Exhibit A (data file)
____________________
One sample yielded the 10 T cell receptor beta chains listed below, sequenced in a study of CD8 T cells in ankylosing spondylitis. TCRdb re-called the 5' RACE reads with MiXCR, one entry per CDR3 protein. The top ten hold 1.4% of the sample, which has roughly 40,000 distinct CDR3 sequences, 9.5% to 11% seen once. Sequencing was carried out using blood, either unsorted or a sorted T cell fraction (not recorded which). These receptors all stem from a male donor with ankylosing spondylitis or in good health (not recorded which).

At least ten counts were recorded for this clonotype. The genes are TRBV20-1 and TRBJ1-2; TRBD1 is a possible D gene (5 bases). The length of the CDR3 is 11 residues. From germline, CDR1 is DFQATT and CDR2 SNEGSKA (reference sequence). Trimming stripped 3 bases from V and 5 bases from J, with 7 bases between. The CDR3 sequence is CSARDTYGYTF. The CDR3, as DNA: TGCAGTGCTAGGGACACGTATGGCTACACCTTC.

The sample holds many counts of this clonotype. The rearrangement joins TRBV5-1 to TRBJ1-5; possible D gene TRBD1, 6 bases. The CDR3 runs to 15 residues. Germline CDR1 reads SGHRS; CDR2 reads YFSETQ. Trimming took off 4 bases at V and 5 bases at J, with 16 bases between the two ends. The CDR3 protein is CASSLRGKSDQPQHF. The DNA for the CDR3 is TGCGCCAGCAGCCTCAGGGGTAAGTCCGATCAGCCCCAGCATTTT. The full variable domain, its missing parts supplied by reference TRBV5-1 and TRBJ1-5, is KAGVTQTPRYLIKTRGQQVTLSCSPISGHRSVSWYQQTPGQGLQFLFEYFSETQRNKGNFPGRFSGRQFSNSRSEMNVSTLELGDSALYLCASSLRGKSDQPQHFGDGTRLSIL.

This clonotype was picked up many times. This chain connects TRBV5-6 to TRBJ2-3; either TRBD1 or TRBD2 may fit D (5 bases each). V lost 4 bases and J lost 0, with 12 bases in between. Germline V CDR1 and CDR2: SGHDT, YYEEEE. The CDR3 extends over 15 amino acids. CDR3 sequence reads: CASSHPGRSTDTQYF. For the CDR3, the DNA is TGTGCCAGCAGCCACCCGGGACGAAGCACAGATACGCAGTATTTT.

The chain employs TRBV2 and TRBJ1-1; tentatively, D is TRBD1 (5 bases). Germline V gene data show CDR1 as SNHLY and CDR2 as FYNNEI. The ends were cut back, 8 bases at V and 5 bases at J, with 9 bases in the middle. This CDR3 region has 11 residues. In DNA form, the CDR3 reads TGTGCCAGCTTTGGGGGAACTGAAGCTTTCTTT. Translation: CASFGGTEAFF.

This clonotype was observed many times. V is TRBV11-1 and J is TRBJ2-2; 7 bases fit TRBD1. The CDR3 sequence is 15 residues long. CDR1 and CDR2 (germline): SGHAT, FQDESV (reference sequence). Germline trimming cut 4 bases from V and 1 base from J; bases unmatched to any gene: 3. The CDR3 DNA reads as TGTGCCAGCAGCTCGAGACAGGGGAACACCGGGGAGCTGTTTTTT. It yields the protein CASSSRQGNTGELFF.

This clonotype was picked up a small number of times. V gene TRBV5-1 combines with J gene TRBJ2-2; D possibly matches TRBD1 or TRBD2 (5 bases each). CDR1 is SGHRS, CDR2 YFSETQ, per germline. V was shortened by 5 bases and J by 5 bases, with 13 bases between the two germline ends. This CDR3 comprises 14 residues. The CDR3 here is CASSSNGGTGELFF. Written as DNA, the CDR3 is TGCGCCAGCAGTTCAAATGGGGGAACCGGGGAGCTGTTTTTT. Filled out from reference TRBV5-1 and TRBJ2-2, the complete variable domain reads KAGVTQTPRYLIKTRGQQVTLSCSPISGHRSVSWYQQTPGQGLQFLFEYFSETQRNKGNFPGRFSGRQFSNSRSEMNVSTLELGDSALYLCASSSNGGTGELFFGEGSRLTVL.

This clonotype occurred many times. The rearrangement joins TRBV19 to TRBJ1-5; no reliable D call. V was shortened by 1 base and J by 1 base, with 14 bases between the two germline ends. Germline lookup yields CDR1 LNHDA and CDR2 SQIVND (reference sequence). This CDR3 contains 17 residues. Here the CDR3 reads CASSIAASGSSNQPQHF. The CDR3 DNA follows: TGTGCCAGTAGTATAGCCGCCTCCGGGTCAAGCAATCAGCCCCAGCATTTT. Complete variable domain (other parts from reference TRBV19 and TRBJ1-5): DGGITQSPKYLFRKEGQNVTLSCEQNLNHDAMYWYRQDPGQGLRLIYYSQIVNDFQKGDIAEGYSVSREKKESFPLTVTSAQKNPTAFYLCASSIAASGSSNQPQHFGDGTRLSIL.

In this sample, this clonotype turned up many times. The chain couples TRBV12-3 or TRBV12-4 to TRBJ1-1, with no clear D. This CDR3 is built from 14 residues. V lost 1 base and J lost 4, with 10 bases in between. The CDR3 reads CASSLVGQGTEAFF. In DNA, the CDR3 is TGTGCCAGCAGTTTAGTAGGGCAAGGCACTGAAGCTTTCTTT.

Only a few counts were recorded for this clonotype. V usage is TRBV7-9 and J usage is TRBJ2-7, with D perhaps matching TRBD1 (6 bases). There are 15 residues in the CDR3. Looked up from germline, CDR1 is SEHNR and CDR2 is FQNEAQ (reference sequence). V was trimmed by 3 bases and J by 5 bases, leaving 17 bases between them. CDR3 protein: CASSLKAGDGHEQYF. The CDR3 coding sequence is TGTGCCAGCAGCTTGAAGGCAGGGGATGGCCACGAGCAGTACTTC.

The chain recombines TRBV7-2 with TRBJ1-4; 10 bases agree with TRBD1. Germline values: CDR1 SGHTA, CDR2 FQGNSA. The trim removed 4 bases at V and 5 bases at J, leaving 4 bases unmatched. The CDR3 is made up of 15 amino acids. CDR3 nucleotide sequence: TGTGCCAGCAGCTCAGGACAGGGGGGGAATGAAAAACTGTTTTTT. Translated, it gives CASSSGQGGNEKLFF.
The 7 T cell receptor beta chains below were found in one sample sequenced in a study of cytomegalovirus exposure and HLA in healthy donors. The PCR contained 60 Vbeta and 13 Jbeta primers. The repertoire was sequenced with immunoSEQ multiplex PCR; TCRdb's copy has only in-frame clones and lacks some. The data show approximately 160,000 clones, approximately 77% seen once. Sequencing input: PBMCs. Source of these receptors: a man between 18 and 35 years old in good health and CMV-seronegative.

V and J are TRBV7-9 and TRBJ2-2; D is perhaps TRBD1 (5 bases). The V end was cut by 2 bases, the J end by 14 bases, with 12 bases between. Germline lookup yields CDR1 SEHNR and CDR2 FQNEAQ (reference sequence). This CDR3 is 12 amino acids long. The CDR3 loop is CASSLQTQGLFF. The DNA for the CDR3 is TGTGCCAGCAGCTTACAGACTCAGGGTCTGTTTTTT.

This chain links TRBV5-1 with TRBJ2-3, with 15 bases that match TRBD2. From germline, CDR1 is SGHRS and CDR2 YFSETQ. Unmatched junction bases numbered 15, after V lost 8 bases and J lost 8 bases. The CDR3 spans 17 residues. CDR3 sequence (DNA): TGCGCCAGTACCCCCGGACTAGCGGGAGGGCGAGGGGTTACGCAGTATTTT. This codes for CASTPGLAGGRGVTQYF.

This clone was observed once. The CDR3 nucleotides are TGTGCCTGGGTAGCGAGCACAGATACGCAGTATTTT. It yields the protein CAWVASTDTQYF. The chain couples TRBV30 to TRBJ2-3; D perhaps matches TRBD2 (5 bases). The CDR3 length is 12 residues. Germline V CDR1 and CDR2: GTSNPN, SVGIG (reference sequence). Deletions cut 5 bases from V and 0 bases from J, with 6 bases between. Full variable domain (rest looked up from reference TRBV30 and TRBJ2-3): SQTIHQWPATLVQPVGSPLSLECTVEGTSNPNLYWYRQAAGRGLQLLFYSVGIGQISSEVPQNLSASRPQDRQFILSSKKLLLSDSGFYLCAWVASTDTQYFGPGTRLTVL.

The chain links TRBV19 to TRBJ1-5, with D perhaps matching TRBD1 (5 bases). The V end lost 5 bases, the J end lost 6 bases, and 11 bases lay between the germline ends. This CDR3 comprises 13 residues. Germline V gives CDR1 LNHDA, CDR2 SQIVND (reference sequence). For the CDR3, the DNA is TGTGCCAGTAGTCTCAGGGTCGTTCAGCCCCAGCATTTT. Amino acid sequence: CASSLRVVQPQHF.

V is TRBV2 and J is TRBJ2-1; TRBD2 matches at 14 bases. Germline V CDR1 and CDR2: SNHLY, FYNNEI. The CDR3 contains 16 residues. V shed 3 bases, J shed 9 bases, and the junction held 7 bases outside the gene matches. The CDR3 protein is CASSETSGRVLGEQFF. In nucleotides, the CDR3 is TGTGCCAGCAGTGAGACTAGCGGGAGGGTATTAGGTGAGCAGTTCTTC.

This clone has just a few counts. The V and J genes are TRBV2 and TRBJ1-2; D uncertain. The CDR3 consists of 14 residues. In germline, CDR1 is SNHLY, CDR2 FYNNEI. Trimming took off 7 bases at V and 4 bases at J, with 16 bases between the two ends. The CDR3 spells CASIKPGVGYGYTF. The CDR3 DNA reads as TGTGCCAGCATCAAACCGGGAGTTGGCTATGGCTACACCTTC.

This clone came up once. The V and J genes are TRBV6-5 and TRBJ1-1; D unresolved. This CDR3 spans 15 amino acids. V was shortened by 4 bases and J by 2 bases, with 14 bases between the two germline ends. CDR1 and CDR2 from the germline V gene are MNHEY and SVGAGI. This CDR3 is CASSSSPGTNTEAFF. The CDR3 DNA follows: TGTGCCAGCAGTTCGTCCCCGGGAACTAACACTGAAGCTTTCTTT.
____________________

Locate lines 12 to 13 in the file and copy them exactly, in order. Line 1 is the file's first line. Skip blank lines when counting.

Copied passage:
The 7 T cell receptor beta chains below were found in one sample sequenced in a study of cytomegalovirus exposure and HLA in healthy donors. The PCR contained 60 Vbeta and 13 Jbeta primers. The repertoire was sequenced with immunoSEQ multiplex PCR; TCRdb's copy has only in-frame clones and lacks some. The data show approximately 160,000 clones, approximately 77% seen once. Sequencing input: PBMCs. Source of these receptors: a man between 18 and 35 years old in good health and CMV-seronegative.

V and J are TRBV7-9 and TRBJ2-2; D is perhaps TRBD1 (5 bases). The V end was cut by 2 bases, the J end by 14 bases, with 12 bases between. Germline lookup yields CDR1 SEHNR and CDR2 FQNEAQ (reference sequence). This CDR3 is 12 amino acids long. The CDR3 loop is CASSLQTQGLFF. The DNA for the CDR3 is TGTGCCAGCAGCTTACAGACTCAGGGTCTGTTTTTT.